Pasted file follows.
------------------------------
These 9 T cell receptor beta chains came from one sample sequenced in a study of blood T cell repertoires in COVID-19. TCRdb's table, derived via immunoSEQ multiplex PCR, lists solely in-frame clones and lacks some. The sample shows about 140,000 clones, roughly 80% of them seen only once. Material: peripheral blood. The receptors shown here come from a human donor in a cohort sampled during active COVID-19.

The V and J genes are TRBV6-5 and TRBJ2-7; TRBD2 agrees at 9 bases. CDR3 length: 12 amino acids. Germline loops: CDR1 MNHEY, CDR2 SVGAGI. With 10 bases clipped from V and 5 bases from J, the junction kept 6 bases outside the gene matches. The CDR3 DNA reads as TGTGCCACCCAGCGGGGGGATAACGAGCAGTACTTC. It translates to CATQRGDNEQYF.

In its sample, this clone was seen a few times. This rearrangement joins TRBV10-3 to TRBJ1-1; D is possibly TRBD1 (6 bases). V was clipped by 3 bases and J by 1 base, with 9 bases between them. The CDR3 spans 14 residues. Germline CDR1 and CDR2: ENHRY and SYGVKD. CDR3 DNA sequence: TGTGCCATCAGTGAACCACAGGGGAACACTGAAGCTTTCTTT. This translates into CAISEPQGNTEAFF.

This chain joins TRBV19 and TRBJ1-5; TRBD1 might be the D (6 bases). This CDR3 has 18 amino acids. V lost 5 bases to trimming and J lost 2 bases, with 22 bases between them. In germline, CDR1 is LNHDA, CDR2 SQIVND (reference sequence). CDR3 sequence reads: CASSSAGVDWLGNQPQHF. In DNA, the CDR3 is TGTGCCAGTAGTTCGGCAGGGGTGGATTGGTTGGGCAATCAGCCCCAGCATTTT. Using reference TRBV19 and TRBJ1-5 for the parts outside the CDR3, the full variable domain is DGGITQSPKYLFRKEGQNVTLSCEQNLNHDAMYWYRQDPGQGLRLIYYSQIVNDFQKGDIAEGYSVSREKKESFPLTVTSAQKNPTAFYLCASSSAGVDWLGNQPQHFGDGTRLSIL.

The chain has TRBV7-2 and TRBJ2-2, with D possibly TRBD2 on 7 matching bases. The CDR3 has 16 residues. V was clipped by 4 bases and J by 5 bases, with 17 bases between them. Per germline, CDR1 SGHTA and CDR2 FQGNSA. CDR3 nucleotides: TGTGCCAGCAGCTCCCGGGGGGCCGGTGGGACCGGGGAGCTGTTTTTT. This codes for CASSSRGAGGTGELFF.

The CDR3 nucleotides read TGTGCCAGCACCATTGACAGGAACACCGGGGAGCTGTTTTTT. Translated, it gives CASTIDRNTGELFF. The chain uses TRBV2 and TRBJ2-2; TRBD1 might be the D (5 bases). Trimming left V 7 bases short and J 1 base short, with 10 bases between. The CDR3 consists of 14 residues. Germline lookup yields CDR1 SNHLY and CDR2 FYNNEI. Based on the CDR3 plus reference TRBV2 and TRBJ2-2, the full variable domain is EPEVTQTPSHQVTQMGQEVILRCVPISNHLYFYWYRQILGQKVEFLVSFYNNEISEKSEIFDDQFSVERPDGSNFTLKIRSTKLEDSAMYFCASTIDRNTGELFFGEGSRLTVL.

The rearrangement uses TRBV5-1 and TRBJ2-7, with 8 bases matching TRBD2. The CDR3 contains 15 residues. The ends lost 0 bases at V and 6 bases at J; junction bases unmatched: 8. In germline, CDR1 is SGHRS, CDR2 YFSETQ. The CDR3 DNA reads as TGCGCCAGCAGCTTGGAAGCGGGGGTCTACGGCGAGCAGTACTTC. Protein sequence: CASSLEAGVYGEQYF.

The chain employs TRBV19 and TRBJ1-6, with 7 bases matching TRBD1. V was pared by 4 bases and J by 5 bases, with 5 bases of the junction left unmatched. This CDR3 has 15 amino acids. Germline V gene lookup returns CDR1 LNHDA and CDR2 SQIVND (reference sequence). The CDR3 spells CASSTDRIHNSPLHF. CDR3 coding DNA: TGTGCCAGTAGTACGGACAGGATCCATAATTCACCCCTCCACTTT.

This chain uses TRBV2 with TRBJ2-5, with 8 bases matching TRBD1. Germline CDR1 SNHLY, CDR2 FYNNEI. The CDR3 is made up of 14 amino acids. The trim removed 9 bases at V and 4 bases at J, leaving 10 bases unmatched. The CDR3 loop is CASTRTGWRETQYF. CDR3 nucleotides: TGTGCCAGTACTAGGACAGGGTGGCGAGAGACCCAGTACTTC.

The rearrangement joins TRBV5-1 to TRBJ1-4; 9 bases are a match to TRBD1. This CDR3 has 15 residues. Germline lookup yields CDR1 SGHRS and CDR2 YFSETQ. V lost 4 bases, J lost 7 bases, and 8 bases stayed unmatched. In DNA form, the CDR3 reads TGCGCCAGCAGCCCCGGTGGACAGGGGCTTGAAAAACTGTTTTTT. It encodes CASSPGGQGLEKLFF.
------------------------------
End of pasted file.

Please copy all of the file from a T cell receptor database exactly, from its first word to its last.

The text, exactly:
These 9 T cell receptor beta chains came from one sample sequenced in a study of blood T cell repertoires in COVID-19. TCRdb's table, derived via immunoSEQ multiplex PCR, lists solely in-frame clones and lacks some. The sample shows about 140,000 clones, roughly 80% of them seen only once. Material: peripheral blood. The receptors shown here come from a human donor in a cohort sampled during active COVID-19.

The V and J genes are TRBV6-5 and TRBJ2-7; TRBD2 agrees at 9 bases. CDR3 length: 12 amino acids. Germline loops: CDR1 MNHEY, CDR2 SVGAGI. With 10 bases clipped from V and 5 bases from J, the junction kept 6 bases outside the gene matches. The CDR3 DNA reads as TGTGCCACCCAGCGGGGGGATAACGAGCAGTACTTC. It translates to CATQRGDNEQYF.

In its sample, this clone was seen a few times. This rearrangement joins TRBV10-3 to TRBJ1-1; D is possibly TRBD1 (6 bases). V was clipped by 3 bases and J by 1 base, with 9 bases between them. The CDR3 spans 14 residues. Germline CDR1 and CDR2: ENHRY and SYGVKD. CDR3 DNA sequence: TGTGCCATCAGTGAACCACAGGGGAACACTGAAGCTTTCTTT. This translates into CAISEPQGNTEAFF.

This chain joins TRBV19 and TRBJ1-5; TRBD1 might be the D (6 bases). This CDR3 has 18 amino acids. V lost 5 bases to trimming and J lost 2 bases, with 22 bases between them. In germline, CDR1 is LNHDA, CDR2 SQIVND (reference sequence). CDR3 sequence reads: CASSSAGVDWLGNQPQHF. In DNA, the CDR3 is TGTGCCAGTAGTTCGGCAGGGGTGGATTGGTTGGGCAATCAGCCCCAGCATTTT. Using reference TRBV19 and TRBJ1-5 for the parts outside the CDR3, the full variable domain is DGGITQSPKYLFRKEGQNVTLSCEQNLNHDAMYWYRQDPGQGLRLIYYSQIVNDFQKGDIAEGYSVSREKKESFPLTVTSAQKNPTAFYLCASSSAGVDWLGNQPQHFGDGTRLSIL.

The chain has TRBV7-2 and TRBJ2-2, with D possibly TRBD2 on 7 matching bases. The CDR3 has 16 residues. V was clipped by 4 bases and J by 5 bases, with 17 bases between them. Per germline, CDR1 SGHTA and CDR2 FQGNSA. CDR3 nucleotides: TGTGCCAGCAGCTCCCGGGGGGCCGGTGGGACCGGGGAGCTGTTTTTT. This codes for CASSSRGAGGTGELFF.

The CDR3 nucleotides read TGTGCCAGCACCATTGACAGGAACACCGGGGAGCTGTTTTTT. Translated, it gives CASTIDRNTGELFF. The chain uses TRBV2 and TRBJ2-2; TRBD1 might be the D (5 bases). Trimming left V 7 bases short and J 1 base short, with 10 bases between. The CDR3 consists of 14 residues. Germline lookup yields CDR1 SNHLY and CDR2 FYNNEI. Based on the CDR3 plus reference TRBV2 and TRBJ2-2, the full variable domain is EPEVTQTPSHQVTQMGQEVILRCVPISNHLYFYWYRQILGQKVEFLVSFYNNEISEKSEIFDDQFSVERPDGSNFTLKIRSTKLEDSAMYFCASTIDRNTGELFFGEGSRLTVL.

The rearrangement uses TRBV5-1 and TRBJ2-7, with 8 bases matching TRBD2. The CDR3 contains 15 residues. The ends lost 0 bases at V and 6 bases at J; junction bases unmatched: 8. In germline, CDR1 is SGHRS, CDR2 YFSETQ. The CDR3 DNA reads as TGCGCCAGCAGCTTGGAAGCGGGGGTCTACGGCGAGCAGTACTTC. Protein sequence: CASSLEAGVYGEQYF.

The chain employs TRBV19 and TRBJ1-6, with 7 bases matching TRBD1. V was pared by 4 bases and J by 5 bases, with 5 bases of the junction left unmatched. This CDR3 has 15 amino acids. Germline V gene lookup returns CDR1 LNHDA and CDR2 SQIVND (reference sequence). The CDR3 spells CASSTDRIHNSPLHF. CDR3 coding DNA: TGTGCCAGTAGTACGGACAGGATCCATAATTCACCCCTCCACTTT.

This chain uses TRBV2 with TRBJ2-5, with 8 bases matching TRBD1. Germline CDR1 SNHLY, CDR2 FYNNEI. The CDR3 is made up of 14 amino acids. The trim removed 9 bases at V and 4 bases at J, leaving 10 bases unmatched. The CDR3 loop is CASTRTGWRETQYF. CDR3 nucleotides: TGTGCCAGTACTAGGACAGGGTGGCGAGAGACCCAGTACTTC.

The rearrangement joins TRBV5-1 to TRBJ1-4; 9 bases are a match to TRBD1. This CDR3 has 15 residues. Germline lookup yields CDR1 SGHRS and CDR2 YFSETQ. V lost 4 bases, J lost 7 bases, and 8 bases stayed unmatched. In DNA form, the CDR3 reads TGCGCCAGCAGCCCCGGTGGACAGGGGCTTGAAAAACTGTTTTTT. It encodes CASSPGGQGLEKLFF.